In Vitro & In Vivo
Many scientific paper refer to the way they have studie something as ‘in vitro’ or ‘in vivo’. What do these terms mean? What are the differences (with regards to research)? And what is an example of their use?
In vitro studies are usually done with just a few cells in a controlled environment like a test tube or laboratory dish. In vitro is Latin for ‘within the glass’. This way researchers can look very specifically at only one process (and get more detailed results). Because of the relatively low costs and complexity, you can do many different experiments at low cost.
A downside is that in vitro studies may forgo the necessary complexity and ‘normal’ conditions that arise within a living organism. This is also called the absence of biokinetics: (the study of) the growth changes and movements that developing organisms undergo.
Examples of studies are those in microorganisms, cells, or biological molecules (proteins, DNA, RNA). For instance, you could study how RNA molecules bind to specific ligands (ion or molecule).
To better extrapolate from in vitro to in vivo you can do apply multiple techniques. You could increase the complexity of the in vitro system. Or you can use mathematical modelling to simulate a more complex system.
In vivo studies are done in living organism. In vivo is Latin for ‘within the living’. An in vivo study can be done in animals (including humans), and plants. This way researchers can see the real-life effects of drugs and interventions. This could show that the effect doesn’t take place, or that other (negative) side-effects happen. The costs are higher than for in vitro, but you get a much more realistic experiment.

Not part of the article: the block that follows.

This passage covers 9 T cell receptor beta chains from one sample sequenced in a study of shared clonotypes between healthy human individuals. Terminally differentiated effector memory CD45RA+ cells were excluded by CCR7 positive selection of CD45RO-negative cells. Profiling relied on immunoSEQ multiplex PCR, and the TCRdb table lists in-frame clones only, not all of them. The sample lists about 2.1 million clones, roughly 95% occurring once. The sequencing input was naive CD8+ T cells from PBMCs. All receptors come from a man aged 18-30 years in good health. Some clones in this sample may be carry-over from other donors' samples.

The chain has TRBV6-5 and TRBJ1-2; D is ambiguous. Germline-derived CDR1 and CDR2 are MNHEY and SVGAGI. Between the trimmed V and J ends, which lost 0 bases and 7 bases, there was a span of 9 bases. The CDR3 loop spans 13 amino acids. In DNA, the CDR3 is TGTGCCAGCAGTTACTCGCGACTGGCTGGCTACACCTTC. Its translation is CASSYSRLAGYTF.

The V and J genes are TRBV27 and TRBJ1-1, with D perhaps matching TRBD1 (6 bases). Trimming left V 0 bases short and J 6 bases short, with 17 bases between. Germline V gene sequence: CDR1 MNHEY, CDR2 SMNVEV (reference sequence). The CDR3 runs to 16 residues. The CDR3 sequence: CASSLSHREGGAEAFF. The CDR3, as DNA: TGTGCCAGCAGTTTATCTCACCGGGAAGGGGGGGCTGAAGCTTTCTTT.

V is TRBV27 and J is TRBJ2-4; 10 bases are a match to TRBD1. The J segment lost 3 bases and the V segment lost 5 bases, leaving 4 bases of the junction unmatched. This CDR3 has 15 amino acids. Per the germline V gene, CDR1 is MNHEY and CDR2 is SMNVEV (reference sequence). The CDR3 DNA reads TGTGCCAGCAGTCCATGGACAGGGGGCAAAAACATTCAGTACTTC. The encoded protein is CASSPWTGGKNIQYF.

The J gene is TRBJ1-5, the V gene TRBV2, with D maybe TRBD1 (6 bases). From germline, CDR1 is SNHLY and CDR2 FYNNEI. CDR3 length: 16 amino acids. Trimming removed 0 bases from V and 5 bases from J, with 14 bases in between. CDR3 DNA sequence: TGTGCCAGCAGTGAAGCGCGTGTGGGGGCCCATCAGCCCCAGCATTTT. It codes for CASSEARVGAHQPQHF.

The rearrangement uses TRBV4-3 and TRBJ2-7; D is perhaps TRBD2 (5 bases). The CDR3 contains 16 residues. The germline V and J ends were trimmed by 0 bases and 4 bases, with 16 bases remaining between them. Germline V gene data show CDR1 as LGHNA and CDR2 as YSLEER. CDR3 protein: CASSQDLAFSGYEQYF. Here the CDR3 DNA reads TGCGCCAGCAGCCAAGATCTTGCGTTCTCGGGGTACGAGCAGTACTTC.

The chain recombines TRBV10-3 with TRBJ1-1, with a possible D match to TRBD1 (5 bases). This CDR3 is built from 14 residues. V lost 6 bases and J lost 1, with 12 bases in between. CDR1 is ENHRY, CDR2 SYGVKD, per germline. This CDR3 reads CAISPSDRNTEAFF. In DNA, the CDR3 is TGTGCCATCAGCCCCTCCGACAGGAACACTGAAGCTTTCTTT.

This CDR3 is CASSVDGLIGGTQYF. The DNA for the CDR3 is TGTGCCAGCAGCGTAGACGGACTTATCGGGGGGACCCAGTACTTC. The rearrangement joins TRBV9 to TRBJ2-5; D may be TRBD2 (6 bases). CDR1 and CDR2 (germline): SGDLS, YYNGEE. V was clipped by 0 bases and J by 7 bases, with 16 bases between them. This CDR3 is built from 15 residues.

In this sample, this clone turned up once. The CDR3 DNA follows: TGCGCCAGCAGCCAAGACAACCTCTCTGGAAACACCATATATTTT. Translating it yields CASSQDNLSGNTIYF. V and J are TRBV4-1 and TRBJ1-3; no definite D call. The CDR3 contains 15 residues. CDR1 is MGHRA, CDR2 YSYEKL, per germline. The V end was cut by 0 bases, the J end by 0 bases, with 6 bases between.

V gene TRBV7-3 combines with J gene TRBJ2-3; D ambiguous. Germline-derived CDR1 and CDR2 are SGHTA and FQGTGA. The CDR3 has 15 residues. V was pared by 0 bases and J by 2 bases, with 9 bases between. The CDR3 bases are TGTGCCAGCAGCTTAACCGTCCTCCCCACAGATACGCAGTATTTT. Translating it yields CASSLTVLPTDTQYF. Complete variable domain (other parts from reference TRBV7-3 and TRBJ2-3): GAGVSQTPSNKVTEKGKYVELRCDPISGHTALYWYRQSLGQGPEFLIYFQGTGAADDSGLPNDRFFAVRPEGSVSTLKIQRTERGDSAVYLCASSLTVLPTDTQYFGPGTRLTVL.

An example of an in vivo study is to see if the body actually absorbs the molecule or treatment. If it passes through your body without getting picked up, then modifications should maybe be made.
In vivo experiments are done in many different species. Of them the mouse is one of the best known. The roundworm c. elegans is another much used test subject. Of course in vivo experiments are also done on humans. Because each animal is different (had different metabolic processes) it doesn’t mean that something that works in vivo on one, does also work in the other.
How do they translate?
Not all experiments that yield the desired result in vitro, translate to in vivo outcomes. One reason could be that the molecule or drug is not able to reach the destination you want it to work in, for instance, because it can’t breach the blood-brain barrier.
The same caveat also applies to the difference between different animals used in in vivo experiments.
Currently, I couldn’t find useful/any data on how many studies translate from in vivo -> in vitro (yeast) -> in vitro (mouse) -> in vitro (human) (of course extra steps can be added or removed). I hope to update this part soon.
In silico studies
These tests are performed on a computer (simulation). The Latin here is the same as the English: silicon (chips). Although quite new, in silico techniques could help to find out how drugs interact with the body and with pathogens. Three ways this technique could be applied are:
- Bacterial sequencing techniques – sequencing bacterial DNA and RNA to identify bacteria
- Molecular modelling – how drugs interact with the nuclear receptors of cells
- Whole cell simulations – simulating how a (bacterial) cell behaves in an environment